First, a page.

WASHINGTON - The Capitals patiently waited for the arrival of Ilya Samsonov in the years after they drafted the young goaltender in 2015. His name continually came up in conversations inside the organization and out, before he finally got his shot in the NHL this season as the backup to Braden Holtby.

And so far, including in Monday's 2-0 win over the Carolina Hurricanes at Capital One Arena, the Russian has lived up to his billing as the anointed goaltender of the Capitals' future. Samsonov recorded his first career shutout, the Capitals' first of the season.

"It's important for me," Samsonov said. "First one. Thank you whole team. We play really well. Great [penalty kill]. Awesome job. Every guy is blocking shots. Great game."

Samsonov, who made 23 saves, has won his past eight starts and is 13-2-1 this season. As his teammates and coaches continue to sing his praises, Samsonov continues to deliver.

At 22 years old, Samsonov became the sixth goaltender in franchise history to record a shutout before his 23rd birthday and the first since Holtby did it on March 25, 2012.

"He's playing with some confidence right now," Capitals captain Alex Ovechkin said of Samsonsov. "He's worked hard in practice, same as Holts. I think we have the best two goalies in the league right now, and I think we can see when they feel comfortable, when they feel good, we feel the same."

Ovechkin supported Samsonov on the other end of the ice by scoring twice, picking up the 685th and 686th goals of his career. The first goal moved Ovechkin into sole possession of 11th place on the all-time list, passing Teemu Selanne. Ovechkin's second goal - which also came in the first period - moved him to within four of tying Mario Lemieux (690) for 10th all time, with Steve Yzerman (692) and Mark Messier (694) also in his sights.

Ovechkin only needed 142 games to get from goal No. 600 to goal No. 685, matching Wayne Gretzky for the fewest number of games to make that leap. He has 28 goals this season, and he helped Washington (31-11-5) snap its two-game losing streak.

The captain tallied his 109th career game-winning goal, which tied Brendan Shanahan for the sixth most in NHL history.

"I thought tonight was his best game in a while," Capitals Coach Todd Reirden said. "I just think that their whole line [Ovechkin, Tom Wilson and Nicklas Backstrom] was really effective. I just thought they were really sharp tonight. They weren't forcing things. They were playing the right way. They're such a good line when they get in the forecheck."

Ovechkin's first tally came at 11:58 of the opening period, when he beat Hurricanes goaltender Petr Mrazek off a slick centering pass from Wilson, who was playing in his 500th career game. It gave the Capitals the first goal of the game for the second time in their past 10 outings.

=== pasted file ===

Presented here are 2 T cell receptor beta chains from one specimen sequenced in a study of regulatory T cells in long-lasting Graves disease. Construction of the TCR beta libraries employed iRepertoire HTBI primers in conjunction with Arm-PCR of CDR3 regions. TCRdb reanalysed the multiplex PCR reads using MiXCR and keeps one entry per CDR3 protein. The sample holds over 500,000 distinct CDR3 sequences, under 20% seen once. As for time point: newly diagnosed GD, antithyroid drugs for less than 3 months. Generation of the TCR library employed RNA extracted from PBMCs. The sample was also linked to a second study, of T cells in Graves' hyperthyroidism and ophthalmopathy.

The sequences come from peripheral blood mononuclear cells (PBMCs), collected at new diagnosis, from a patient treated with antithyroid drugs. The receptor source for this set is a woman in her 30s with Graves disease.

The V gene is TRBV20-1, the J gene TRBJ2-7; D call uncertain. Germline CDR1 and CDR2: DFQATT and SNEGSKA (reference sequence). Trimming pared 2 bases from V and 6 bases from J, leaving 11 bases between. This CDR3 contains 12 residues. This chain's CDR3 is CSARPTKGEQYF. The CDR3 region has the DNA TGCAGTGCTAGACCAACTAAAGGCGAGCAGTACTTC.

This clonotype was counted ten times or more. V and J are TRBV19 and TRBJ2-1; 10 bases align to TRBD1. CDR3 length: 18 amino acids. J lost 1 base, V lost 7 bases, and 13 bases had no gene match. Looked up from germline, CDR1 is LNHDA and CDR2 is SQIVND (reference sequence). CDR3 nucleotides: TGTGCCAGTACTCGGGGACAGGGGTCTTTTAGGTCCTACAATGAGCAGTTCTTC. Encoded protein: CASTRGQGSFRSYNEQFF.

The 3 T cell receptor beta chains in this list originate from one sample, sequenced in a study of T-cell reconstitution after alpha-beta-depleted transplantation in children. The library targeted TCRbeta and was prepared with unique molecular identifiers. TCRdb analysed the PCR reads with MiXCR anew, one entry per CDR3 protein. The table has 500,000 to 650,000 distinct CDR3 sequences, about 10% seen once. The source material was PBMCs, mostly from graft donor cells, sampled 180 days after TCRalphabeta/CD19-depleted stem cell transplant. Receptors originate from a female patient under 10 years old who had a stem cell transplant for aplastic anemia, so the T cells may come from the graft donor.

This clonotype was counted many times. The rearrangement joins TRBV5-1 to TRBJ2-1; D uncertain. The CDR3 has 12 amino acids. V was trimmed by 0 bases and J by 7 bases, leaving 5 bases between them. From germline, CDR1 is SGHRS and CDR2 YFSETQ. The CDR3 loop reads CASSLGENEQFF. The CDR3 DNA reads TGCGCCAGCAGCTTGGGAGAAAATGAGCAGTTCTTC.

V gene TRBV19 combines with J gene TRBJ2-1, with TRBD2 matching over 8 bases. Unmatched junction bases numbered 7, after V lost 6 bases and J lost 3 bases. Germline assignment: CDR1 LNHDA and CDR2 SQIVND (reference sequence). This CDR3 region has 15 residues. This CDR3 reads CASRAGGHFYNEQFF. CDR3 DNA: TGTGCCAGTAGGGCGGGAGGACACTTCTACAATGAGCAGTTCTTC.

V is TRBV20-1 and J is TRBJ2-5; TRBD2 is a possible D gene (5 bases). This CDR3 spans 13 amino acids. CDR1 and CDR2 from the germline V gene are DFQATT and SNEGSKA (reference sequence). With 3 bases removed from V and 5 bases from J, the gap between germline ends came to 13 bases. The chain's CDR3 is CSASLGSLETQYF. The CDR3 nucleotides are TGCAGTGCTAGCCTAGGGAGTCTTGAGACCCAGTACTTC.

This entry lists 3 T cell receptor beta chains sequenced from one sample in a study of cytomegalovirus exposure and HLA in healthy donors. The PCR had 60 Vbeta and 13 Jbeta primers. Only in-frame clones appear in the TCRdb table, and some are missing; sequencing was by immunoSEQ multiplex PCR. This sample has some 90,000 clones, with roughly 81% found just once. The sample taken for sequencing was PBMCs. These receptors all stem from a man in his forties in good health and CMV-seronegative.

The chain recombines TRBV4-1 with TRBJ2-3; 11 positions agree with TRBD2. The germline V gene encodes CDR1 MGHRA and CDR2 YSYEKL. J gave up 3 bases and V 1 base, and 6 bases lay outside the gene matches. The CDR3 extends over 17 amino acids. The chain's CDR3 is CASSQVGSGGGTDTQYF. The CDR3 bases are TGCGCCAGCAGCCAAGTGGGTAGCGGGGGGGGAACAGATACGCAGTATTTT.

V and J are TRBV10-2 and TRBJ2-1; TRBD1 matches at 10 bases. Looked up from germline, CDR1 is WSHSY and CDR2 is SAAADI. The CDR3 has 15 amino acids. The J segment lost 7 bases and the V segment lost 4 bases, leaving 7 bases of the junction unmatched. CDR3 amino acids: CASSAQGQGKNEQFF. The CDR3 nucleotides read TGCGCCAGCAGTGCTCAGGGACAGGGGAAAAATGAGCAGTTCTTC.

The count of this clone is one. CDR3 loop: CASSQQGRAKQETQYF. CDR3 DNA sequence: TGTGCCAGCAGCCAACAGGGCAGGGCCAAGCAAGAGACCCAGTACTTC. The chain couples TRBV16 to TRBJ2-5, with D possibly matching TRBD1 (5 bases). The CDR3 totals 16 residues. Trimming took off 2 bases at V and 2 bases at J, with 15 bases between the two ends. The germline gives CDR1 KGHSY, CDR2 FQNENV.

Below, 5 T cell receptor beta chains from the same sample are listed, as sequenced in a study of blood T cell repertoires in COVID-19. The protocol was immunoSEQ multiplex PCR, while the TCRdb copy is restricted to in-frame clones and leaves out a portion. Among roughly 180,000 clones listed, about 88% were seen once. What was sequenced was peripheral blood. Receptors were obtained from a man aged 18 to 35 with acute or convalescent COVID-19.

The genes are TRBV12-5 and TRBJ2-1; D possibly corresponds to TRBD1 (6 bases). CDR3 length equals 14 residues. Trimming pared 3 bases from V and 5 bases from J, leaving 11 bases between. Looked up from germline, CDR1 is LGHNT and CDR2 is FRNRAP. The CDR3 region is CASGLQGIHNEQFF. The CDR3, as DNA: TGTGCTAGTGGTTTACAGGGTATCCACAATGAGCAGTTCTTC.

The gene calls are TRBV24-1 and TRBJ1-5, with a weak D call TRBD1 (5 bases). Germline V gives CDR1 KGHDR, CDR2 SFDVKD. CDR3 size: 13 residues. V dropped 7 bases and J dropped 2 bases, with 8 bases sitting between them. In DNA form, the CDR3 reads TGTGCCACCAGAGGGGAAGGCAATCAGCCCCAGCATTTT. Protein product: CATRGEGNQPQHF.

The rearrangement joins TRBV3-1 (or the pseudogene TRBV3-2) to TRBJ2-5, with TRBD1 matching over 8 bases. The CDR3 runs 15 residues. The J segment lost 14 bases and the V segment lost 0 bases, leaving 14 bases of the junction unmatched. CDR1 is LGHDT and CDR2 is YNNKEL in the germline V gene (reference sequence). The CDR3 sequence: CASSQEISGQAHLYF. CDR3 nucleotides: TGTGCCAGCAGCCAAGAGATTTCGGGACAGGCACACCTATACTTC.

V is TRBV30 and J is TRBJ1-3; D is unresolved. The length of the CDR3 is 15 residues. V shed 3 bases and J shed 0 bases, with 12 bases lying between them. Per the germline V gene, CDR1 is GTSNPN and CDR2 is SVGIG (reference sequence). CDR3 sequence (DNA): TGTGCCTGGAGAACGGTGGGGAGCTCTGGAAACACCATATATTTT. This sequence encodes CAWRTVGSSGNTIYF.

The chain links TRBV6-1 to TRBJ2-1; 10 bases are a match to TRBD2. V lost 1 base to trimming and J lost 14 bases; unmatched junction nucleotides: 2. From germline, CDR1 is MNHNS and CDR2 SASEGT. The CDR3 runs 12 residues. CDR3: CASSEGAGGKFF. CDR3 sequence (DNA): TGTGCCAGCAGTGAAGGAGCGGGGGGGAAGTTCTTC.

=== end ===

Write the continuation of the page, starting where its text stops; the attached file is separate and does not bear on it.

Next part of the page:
"Certainly one of our parts of our game that has gotten away from us is starting games off," Capitals defenseman John Carlson said. "I think we started the year off real good and kind of gave a few away. But I think it is real important as this season goes along and these games get tighter and tighter, and tonight we had a good start and [we can] build on that going forward."

Ovechkin's second goal was a snipe from his usual spot on the power play at 17:18 of the first period. His 139 career multi-goal games are tied with Marcel Dionne for fifth most in NHL history.

"He knew tonight was an important game for us, so I thought you saw him go to a different level," Reirden said. "To me that's Alex Ovechkin. For our team, [he] knew we needed onething extra from our team tonight, and I thought he had a standout game."

While Ovechkin's second goal, which came during the Capitals' third power-play chance of the night, showed progress, the tweaked power-play unit still struggled overall. The Capitals earned four power-play opportunities in the first period, Ovechkin's goal was their only shot on net across 6:17 of power-play time. Washington finished with two shots on goal in six power-play chances, including one five-on-three chance late in the third period it could not convert.

The only other negative to the Capitals' strong first period was a brief scare for defenseman Michal Kempny. Kempny's left knee appeared to hit hard on the boards as he fell awkwardly late in the period, and he was slow to get up. He left the ice without assistance and headed straight to the team's dressing room. He returned to start the second period and took normal shifts.

Despite the positive of Kempny's return, the Capitals struggled to create any offense in the period, letting the Hurricanes control the first 16 minutes. Carolina held a 9-0 advantage in shots on goal and had three power-play chances in that span before Evgeny Kuznetsov got the Capitals' first shot in the second period with 3:50 remaining, ending a drought of 18:52 without one.

The Hurricanes proceeded to get their best chance of the night when Dougie Hamilton redirected a puck that trickled past Samsonov. It was going wide before Jordan Martinook threw the puck back into the crease, where an alert Samsonov covered it up with 1:47 left in the period.

Samsonov made seven more saves in the third period to secure the victory.

"Just fun to watch him get that first shutout tonight," Reirden said, "and really other great moment for a guy that, up until the all-star break, has really, really had a great start to his NHL career."